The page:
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Saab Global
Ignite Sweden

Working with start-ups is vital for Saab’s future

4 min read + Video

Saab works with start-ups because the world is filled with possibilities and we can’t and shouldn’t try to do everything ourselves. We identify our needs, scout for the right technology at the right time and constantly evaluate new solutions. It’s all part of Saab’s innovation culture, says Karl Eldebo.

These days, the range of technologies is so vast and the rate of change so quick that it’s impossible for one company to do it all. Thus, a key element of Saab’s innovation strategy is to make use of external expertise. And in this day and age that increasingly means working with start-ups.

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Karl Eldebo
Karl Eldebo, Team leader start-ups.

“We establish what is core for us at Saab and then define the things that we’re not supposed to be the best at. Then we start collaborating with people and organisations who are the best. That often means working with a start-up, and we scout the best ones to see if we can adapt their technology to our needs,” says Karl Eldebo, who leads the team that coordinates start-up work at Saab.

Why do we need start-ups?

In Eldebo’s view, there are several compelling reasons for working with start-ups:

  • The constant churn of new technology makes it impossible, even for a diverse and dynamic company such as Saab, to cover all the bases. We must be open to external ideas;
  • It isn’t economically viable to do it all. If Saab can tap into the expertise of a company that has already developed a technology that answers our needs, it’s a quicker and cheaper option;
  • Start-ups work as a fast, agile and ready-made complement to the longer-term collaborations with academia in research projects over several years;
  • The research programmes are vital but they’re not cheap, so there needs to be an acceptance that we can also go beyond our walls for technological needs; and,
  • There’s so much talent out there! Any initial scepticism in Saab about the team’s ability to find potential partners when it started two years ago was soon dispelled by it quickly finding a ‘long list’ of 200 possibilities.

How do we work with start-ups?

In 2018, Saab set up a network of innovation managers in its business areas that is now led by Karl Eldebo, who says:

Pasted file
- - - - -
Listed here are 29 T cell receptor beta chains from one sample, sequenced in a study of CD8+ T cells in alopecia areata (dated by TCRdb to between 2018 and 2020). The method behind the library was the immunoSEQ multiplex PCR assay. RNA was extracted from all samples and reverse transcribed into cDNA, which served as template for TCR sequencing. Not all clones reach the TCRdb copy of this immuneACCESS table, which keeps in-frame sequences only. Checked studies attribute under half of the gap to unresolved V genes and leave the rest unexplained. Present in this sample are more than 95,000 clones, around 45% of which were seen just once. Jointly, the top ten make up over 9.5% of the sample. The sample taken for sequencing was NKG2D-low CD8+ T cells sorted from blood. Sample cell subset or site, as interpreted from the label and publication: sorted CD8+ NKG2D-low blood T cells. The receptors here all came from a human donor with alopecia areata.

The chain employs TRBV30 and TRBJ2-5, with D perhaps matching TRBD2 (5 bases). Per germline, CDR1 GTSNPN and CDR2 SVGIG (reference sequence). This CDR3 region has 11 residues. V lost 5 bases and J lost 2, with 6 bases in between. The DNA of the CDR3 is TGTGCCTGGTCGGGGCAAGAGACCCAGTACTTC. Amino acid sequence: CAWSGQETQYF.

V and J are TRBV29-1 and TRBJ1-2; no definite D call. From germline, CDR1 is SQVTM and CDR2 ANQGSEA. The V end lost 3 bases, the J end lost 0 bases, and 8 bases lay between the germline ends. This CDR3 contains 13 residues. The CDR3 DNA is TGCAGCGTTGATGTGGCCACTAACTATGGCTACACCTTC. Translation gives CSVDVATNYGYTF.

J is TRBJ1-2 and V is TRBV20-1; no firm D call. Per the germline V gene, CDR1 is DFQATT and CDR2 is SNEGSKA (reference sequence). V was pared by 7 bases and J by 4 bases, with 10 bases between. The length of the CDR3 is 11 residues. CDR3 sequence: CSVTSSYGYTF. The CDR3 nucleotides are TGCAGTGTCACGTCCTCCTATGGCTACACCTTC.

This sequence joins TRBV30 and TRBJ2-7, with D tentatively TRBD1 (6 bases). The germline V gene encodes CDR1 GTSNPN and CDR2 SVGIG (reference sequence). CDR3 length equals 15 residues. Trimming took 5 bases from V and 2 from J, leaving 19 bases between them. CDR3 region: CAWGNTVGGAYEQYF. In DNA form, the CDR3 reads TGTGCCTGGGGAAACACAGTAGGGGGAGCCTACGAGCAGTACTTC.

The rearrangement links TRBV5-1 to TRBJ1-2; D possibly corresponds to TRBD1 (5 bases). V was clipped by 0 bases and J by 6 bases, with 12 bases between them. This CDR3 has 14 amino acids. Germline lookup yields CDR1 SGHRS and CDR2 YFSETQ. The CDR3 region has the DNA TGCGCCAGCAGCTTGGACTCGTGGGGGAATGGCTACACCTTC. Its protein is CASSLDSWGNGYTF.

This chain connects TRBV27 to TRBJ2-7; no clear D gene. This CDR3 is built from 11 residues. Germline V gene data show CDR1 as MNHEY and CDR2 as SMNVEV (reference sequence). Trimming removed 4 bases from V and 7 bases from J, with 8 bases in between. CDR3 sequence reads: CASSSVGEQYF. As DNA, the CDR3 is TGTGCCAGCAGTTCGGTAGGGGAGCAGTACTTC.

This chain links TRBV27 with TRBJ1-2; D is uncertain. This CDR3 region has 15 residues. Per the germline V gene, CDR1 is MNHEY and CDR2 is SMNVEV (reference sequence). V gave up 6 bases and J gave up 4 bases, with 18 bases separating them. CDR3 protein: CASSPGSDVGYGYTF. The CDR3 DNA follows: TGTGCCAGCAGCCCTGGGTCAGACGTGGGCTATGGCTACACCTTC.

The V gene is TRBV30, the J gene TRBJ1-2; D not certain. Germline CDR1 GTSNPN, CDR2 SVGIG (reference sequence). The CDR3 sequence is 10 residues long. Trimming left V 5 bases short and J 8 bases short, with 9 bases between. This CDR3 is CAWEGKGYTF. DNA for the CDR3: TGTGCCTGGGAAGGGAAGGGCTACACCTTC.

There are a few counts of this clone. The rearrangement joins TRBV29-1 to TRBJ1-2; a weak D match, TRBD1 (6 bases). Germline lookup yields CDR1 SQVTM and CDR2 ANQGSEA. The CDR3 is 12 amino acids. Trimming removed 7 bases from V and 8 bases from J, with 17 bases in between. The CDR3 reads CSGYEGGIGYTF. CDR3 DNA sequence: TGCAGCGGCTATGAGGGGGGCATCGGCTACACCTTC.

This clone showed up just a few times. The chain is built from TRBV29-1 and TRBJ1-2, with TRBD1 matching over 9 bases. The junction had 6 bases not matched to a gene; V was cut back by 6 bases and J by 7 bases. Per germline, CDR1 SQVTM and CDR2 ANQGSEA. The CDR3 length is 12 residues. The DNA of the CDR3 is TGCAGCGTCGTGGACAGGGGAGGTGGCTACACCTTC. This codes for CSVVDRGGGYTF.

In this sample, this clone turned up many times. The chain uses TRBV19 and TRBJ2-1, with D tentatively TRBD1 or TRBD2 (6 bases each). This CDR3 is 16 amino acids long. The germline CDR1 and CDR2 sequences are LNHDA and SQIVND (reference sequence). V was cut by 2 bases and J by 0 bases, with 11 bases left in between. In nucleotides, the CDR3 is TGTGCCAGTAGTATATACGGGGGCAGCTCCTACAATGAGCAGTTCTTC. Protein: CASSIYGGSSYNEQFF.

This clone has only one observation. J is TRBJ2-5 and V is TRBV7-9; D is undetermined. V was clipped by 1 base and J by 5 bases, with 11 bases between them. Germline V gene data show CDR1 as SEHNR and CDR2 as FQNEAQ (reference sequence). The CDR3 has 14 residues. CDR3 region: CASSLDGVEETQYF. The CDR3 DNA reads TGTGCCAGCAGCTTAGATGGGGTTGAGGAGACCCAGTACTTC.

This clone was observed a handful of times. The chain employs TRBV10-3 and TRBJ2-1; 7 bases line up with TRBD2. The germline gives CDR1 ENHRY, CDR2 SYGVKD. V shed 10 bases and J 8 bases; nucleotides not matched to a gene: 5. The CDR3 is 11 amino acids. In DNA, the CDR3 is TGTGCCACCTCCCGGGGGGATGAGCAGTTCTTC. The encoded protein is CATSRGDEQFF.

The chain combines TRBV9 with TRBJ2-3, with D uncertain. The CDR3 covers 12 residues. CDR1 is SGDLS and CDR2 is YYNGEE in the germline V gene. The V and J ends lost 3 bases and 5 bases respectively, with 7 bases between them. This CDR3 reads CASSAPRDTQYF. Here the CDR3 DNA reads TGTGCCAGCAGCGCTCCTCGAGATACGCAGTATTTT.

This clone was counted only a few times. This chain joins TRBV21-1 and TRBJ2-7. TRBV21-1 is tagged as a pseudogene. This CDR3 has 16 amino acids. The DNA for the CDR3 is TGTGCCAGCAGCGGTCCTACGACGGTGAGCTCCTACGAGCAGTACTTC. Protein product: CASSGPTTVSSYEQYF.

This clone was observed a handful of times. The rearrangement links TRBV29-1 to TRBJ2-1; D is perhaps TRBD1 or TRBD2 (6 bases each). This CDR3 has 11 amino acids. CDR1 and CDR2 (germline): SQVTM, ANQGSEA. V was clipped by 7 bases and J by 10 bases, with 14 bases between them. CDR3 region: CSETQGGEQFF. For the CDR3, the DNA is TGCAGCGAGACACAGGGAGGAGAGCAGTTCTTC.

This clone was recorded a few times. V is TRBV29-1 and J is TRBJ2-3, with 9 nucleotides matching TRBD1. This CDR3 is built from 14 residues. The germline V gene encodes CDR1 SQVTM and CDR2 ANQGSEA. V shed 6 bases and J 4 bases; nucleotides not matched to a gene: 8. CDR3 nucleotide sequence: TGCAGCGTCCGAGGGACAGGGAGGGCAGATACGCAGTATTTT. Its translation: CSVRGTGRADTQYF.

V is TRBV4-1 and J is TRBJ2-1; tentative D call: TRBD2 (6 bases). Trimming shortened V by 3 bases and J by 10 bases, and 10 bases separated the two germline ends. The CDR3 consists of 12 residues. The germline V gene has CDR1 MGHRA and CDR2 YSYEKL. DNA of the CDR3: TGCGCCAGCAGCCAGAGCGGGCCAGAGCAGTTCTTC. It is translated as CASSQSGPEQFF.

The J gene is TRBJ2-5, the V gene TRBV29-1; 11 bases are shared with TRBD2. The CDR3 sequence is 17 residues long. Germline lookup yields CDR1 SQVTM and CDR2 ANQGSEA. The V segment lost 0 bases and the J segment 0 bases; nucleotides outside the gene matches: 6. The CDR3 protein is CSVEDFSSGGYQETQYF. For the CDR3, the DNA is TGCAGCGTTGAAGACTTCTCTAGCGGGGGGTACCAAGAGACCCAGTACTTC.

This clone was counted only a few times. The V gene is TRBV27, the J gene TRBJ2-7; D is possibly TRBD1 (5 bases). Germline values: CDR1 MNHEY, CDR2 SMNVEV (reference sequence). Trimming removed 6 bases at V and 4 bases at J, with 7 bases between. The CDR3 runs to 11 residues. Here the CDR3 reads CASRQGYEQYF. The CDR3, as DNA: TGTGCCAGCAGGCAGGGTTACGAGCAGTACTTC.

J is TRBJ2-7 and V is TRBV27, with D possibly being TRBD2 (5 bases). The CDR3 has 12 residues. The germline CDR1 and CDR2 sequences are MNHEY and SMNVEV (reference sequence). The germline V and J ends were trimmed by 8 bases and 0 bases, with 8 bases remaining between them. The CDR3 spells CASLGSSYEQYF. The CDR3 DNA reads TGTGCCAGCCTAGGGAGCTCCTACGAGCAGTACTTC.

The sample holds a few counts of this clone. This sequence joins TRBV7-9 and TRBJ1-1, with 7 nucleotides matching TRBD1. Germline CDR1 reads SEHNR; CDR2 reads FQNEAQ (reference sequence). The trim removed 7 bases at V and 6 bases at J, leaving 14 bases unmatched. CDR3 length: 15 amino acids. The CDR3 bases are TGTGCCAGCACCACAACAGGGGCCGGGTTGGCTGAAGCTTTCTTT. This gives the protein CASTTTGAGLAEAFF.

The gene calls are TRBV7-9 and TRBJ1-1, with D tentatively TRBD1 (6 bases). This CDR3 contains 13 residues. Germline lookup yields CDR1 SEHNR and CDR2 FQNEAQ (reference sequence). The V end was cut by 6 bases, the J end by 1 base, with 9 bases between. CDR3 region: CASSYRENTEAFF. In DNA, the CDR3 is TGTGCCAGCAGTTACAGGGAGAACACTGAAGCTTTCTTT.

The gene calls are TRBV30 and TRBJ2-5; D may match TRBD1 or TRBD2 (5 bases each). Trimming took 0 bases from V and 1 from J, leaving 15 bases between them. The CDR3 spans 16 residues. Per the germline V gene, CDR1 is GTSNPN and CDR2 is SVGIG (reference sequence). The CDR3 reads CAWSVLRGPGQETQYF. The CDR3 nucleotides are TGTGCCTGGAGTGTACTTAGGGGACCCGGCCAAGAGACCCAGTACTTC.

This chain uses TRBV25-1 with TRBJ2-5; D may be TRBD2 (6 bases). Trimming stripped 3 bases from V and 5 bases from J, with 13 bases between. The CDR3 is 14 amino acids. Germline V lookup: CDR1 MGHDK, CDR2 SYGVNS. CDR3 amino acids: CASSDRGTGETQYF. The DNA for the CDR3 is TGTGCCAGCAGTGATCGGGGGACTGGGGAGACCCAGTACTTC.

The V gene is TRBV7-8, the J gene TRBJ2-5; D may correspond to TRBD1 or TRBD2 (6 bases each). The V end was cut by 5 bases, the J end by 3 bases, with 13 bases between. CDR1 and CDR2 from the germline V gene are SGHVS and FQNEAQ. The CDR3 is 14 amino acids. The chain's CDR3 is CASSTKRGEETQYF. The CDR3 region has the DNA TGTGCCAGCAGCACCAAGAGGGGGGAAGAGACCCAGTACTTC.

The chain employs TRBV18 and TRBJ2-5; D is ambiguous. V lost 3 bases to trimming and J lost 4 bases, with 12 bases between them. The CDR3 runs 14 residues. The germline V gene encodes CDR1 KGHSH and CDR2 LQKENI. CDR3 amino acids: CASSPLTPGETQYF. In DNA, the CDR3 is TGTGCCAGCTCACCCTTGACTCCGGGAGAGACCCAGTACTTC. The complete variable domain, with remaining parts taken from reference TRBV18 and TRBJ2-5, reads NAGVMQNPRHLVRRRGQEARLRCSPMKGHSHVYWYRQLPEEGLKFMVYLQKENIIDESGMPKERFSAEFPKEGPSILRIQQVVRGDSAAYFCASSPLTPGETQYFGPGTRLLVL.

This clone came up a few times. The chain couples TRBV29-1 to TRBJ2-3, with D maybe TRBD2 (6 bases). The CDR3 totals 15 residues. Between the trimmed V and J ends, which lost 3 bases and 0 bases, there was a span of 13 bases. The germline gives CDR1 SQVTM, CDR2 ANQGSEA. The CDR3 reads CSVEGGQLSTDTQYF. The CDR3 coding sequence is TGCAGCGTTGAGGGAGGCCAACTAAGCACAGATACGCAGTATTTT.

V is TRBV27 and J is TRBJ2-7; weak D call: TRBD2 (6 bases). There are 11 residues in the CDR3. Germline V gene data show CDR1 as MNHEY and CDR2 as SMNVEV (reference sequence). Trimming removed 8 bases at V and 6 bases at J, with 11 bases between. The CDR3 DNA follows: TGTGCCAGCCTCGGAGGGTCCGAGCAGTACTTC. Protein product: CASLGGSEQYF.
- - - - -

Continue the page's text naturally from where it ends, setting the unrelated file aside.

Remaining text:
“The innovation managers act as a link between the business areas and the start-up group. They are the key to finding out from engineers in their section whether an idea could be of interest, and to finding out the needs from the engineers themselves.”

Saab wins Best Start-up Hack and Best Start-up Collaborator at Ignite Awards 2019

Saab was awarded, not one but two awards, during the annual Ignite Sweden Day Conference in Stockholm for our successful collaboration with start-up company Attractive Interactive.

Video - 01:23

Much of the group’s work involves scouting for new start-ups. This involves going to technology fairs and start-up networking events, speaking to start-up incubators, and companies in other industries about their start-up finds, and keeping track of international innovation initiatives.

“For example, we may identify Austria as being a hotbed of ideas, or a business area comes to us with a need for eye recognition software. We’ll find some possible candidates and cut this down to a short-list, from which one or two ideas are selected for funding.” If an idea doesn’t end up being used, the lessons from it inform new thinking and new directions, or it’s revisited down the line if the timing is better.

Sometimes there is also the chance to collaborate under the Sweden innovation umbrella; for example, SITIS, an ongoing project involving Swedish and Indian companies, academia and government organizations to use connectivity, automation and AI for reducing traffic accidents in India.

Is our approach working?

There’s no shortage of potential start-up candidates, but, for Karl Eldebo, the timing is so important. “Since the rate of technological change is so fast, Saab needs a good source of supply and to react faster. We have to find a company before it develops in another direction, or before the technology moves on.”

“We’re getting better at knowing what we're looking for and then scouting to find start-ups at the right moment, with the right funding, right people and the ability to start a collaboration with us.”

Slush, event in Helsinki.

Previously, one barrier to success was the complicated Non-Disclosure Agreements and Proof of Concepts in the contractual process. But recent work to simplify these aspects are facilitating more start-up collaborations, and Eldebo is excited about the possibilities.

“Saab is really getting to grips with the future. We understand that we have to change, and we need to find the spot between what's happening now and what's further off.”

“I’d say to Saab colleagues: if you have a good idea or recognise a technology need, come to us, and I’d say to start-ups: get in touch with us and perhaps we can do business together.”